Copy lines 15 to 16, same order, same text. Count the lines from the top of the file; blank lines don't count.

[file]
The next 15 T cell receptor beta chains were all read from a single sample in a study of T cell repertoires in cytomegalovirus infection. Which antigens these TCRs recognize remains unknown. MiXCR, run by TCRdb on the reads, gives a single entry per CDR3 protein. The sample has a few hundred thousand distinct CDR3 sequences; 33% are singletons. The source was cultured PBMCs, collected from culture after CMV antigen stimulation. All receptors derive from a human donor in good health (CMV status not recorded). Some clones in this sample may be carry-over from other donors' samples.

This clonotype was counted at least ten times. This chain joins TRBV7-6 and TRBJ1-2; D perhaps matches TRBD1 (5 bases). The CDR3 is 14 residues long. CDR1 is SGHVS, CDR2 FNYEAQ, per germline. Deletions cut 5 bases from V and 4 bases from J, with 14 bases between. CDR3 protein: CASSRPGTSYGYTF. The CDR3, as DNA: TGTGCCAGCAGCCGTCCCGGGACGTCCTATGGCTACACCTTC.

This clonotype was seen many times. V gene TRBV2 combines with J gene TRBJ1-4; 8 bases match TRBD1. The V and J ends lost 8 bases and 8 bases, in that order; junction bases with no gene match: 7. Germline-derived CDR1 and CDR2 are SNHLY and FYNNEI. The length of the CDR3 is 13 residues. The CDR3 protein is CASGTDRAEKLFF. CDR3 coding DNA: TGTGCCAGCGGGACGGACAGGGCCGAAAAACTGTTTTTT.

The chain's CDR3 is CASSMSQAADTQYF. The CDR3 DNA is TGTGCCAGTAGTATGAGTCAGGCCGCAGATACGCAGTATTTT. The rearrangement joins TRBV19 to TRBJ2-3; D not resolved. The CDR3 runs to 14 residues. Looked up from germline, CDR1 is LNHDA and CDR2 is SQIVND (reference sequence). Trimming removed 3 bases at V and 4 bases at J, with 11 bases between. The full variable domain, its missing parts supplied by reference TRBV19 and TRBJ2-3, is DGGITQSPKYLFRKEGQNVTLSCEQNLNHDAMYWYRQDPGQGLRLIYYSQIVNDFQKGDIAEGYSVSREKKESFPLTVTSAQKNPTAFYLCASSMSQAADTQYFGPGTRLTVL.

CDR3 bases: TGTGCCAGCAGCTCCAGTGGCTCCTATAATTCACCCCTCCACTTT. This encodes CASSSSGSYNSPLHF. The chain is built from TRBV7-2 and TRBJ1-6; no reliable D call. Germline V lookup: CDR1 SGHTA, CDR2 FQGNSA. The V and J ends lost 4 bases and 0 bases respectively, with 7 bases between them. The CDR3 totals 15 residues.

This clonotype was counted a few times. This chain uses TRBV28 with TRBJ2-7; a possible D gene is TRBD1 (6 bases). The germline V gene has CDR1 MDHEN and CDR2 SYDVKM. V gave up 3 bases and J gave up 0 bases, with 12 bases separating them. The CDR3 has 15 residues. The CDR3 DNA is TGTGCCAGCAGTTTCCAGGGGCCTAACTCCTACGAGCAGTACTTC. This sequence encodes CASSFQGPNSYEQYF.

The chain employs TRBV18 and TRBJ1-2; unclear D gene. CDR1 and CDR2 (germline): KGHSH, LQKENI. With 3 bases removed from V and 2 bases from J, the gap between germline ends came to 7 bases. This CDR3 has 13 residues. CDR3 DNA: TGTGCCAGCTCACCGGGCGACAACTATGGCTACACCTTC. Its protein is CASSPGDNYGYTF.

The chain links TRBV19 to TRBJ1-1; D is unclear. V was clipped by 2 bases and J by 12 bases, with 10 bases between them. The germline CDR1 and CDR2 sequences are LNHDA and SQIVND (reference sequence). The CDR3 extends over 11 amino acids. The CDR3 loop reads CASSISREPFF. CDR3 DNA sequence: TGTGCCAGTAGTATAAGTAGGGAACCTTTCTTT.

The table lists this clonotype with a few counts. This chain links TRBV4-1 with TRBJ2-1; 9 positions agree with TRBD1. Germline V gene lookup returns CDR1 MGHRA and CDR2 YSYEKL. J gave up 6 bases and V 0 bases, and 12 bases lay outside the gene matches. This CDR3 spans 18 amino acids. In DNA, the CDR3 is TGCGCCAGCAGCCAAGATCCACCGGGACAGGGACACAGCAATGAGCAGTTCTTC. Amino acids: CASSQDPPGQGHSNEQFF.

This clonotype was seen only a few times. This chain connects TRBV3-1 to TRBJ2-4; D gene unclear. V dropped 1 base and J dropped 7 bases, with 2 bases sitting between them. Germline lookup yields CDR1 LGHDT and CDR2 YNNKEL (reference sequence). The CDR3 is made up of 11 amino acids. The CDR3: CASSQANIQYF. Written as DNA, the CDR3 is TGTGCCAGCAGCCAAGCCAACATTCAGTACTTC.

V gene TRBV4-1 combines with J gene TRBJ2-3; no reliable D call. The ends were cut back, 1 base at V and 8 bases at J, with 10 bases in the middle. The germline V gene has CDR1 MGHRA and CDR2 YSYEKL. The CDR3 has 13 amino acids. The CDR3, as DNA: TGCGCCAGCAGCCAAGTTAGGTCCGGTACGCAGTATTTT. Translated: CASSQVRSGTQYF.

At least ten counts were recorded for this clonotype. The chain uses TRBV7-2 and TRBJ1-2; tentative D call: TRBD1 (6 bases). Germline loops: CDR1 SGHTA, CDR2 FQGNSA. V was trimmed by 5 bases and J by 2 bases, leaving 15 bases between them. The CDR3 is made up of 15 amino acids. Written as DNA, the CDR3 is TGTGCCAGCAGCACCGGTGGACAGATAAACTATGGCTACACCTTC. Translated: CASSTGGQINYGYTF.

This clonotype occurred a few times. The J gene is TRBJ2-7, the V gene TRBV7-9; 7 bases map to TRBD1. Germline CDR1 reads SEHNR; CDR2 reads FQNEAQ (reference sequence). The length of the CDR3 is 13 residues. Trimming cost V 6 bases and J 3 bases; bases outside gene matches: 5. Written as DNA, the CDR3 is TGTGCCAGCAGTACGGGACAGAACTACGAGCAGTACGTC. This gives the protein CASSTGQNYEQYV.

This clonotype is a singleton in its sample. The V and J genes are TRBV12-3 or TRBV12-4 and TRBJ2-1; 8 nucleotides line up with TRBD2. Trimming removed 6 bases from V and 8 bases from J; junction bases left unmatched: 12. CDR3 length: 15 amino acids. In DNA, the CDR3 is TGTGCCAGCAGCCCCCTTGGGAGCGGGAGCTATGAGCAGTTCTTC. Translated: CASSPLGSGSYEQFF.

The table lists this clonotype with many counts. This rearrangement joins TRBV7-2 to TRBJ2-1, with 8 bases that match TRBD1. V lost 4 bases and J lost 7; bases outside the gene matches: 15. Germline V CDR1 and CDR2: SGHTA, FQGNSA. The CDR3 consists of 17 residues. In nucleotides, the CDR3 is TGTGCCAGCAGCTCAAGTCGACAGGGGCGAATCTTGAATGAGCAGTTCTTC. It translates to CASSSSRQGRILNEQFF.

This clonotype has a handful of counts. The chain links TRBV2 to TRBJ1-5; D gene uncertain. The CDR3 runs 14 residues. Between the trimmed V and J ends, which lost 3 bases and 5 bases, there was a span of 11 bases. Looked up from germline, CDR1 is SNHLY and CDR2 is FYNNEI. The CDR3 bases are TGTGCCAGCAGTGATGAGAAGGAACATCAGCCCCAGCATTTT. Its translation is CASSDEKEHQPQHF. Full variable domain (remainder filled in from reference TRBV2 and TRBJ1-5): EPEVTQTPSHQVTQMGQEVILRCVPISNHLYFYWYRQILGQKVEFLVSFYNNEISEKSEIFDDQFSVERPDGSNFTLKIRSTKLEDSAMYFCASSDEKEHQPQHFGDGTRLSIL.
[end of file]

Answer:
The table lists this clonotype with many counts. This rearrangement joins TRBV7-2 to TRBJ2-1, with 8 bases that match TRBD1. V lost 4 bases and J lost 7; bases outside the gene matches: 15. Germline V CDR1 and CDR2: SGHTA, FQGNSA. The CDR3 consists of 17 residues. In nucleotides, the CDR3 is TGTGCCAGCAGCTCAAGTCGACAGGGGCGAATCTTGAATGAGCAGTTCTTC. It translates to CASSSSRQGRILNEQFF.

This clonotype has a handful of counts. The chain links TRBV2 to TRBJ1-5; D gene uncertain. The CDR3 runs 14 residues. Between the trimmed V and J ends, which lost 3 bases and 5 bases, there was a span of 11 bases. Looked up from germline, CDR1 is SNHLY and CDR2 is FYNNEI. The CDR3 bases are TGTGCCAGCAGTGATGAGAAGGAACATCAGCCCCAGCATTTT. Its translation is CASSDEKEHQPQHF. Full variable domain (remainder filled in from reference TRBV2 and TRBJ1-5): EPEVTQTPSHQVTQMGQEVILRCVPISNHLYFYWYRQILGQKVEFLVSFYNNEISEKSEIFDDQFSVERPDGSNFTLKIRSTKLEDSAMYFCASSDEKEHQPQHFGDGTRLSIL.